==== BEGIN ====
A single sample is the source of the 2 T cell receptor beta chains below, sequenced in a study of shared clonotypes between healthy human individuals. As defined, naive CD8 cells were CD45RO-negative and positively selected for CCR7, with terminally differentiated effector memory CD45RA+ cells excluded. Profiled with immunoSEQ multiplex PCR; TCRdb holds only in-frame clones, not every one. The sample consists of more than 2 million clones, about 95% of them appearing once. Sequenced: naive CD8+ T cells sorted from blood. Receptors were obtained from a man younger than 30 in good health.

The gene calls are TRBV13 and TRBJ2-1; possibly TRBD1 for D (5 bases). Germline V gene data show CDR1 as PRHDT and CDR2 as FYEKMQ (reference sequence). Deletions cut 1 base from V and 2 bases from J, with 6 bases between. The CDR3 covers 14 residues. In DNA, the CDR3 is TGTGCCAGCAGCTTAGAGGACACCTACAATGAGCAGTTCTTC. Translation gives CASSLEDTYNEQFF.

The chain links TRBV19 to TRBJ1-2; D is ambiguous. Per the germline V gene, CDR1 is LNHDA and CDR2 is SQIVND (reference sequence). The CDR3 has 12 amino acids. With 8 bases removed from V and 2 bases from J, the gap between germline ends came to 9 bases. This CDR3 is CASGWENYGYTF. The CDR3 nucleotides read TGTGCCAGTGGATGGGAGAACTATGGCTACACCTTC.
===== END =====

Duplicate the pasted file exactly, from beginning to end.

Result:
A single sample is the source of the 2 T cell receptor beta chains below, sequenced in a study of shared clonotypes between healthy human individuals. As defined, naive CD8 cells were CD45RO-negative and positively selected for CCR7, with terminally differentiated effector memory CD45RA+ cells excluded. Profiled with immunoSEQ multiplex PCR; TCRdb holds only in-frame clones, not every one. The sample consists of more than 2 million clones, about 95% of them appearing once. Sequenced: naive CD8+ T cells sorted from blood. Receptors were obtained from a man younger than 30 in good health.

The gene calls are TRBV13 and TRBJ2-1; possibly TRBD1 for D (5 bases). Germline V gene data show CDR1 as PRHDT and CDR2 as FYEKMQ (reference sequence). Deletions cut 1 base from V and 2 bases from J, with 6 bases between. The CDR3 covers 14 residues. In DNA, the CDR3 is TGTGCCAGCAGCTTAGAGGACACCTACAATGAGCAGTTCTTC. Translation gives CASSLEDTYNEQFF.

The chain links TRBV19 to TRBJ1-2; D is ambiguous. Per the germline V gene, CDR1 is LNHDA and CDR2 is SQIVND (reference sequence). The CDR3 has 12 amino acids. With 8 bases removed from V and 2 bases from J, the gap between germline ends came to 9 bases. This CDR3 is CASGWENYGYTF. The CDR3 nucleotides read TGTGCCAGTGGATGGGAGAACTATGGCTACACCTTC.